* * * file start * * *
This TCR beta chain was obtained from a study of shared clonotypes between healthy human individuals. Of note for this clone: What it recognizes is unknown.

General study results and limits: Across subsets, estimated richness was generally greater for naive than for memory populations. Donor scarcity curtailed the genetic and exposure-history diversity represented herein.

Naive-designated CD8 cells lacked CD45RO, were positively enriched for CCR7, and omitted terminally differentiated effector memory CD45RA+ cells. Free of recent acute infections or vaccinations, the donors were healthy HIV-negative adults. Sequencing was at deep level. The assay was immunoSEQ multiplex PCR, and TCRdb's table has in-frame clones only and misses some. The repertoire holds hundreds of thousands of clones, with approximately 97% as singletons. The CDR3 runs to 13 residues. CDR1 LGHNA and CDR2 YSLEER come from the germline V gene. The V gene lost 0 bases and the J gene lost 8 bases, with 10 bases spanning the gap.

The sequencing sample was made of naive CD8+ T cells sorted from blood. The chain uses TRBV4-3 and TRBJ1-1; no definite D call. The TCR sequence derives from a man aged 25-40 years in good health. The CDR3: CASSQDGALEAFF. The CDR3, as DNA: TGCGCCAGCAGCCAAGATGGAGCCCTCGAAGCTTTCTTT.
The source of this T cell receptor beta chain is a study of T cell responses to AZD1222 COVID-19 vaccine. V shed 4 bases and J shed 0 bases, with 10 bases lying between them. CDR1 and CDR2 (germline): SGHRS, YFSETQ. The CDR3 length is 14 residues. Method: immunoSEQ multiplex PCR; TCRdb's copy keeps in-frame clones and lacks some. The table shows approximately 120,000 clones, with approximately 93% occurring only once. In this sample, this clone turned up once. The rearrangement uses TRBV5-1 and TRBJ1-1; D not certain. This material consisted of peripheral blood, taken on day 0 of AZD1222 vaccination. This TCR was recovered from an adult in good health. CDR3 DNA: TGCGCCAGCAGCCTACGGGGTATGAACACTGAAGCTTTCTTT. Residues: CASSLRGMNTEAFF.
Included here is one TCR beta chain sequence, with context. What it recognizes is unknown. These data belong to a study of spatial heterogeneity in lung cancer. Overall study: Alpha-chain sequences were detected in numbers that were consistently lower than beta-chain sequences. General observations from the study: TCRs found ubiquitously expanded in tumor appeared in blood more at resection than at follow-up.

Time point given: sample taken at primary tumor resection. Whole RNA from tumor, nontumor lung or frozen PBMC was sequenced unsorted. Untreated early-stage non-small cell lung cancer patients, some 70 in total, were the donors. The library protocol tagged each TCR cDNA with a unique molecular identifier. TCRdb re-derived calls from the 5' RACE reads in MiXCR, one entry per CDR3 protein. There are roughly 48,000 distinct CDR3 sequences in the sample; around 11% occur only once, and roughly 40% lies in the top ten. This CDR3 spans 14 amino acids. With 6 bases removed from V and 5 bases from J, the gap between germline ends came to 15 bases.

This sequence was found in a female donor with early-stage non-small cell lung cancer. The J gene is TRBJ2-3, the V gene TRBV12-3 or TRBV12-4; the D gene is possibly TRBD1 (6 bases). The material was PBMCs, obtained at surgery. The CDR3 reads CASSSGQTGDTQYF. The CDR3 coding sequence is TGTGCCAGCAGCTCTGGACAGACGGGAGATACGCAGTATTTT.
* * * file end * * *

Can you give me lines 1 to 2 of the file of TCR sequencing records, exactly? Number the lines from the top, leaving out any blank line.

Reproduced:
This TCR beta chain was obtained from a study of shared clonotypes between healthy human individuals. Of note for this clone: What it recognizes is unknown.

General study results and limits: Across subsets, estimated richness was generally greater for naive than for memory populations. Donor scarcity curtailed the genetic and exposure-history diversity represented herein.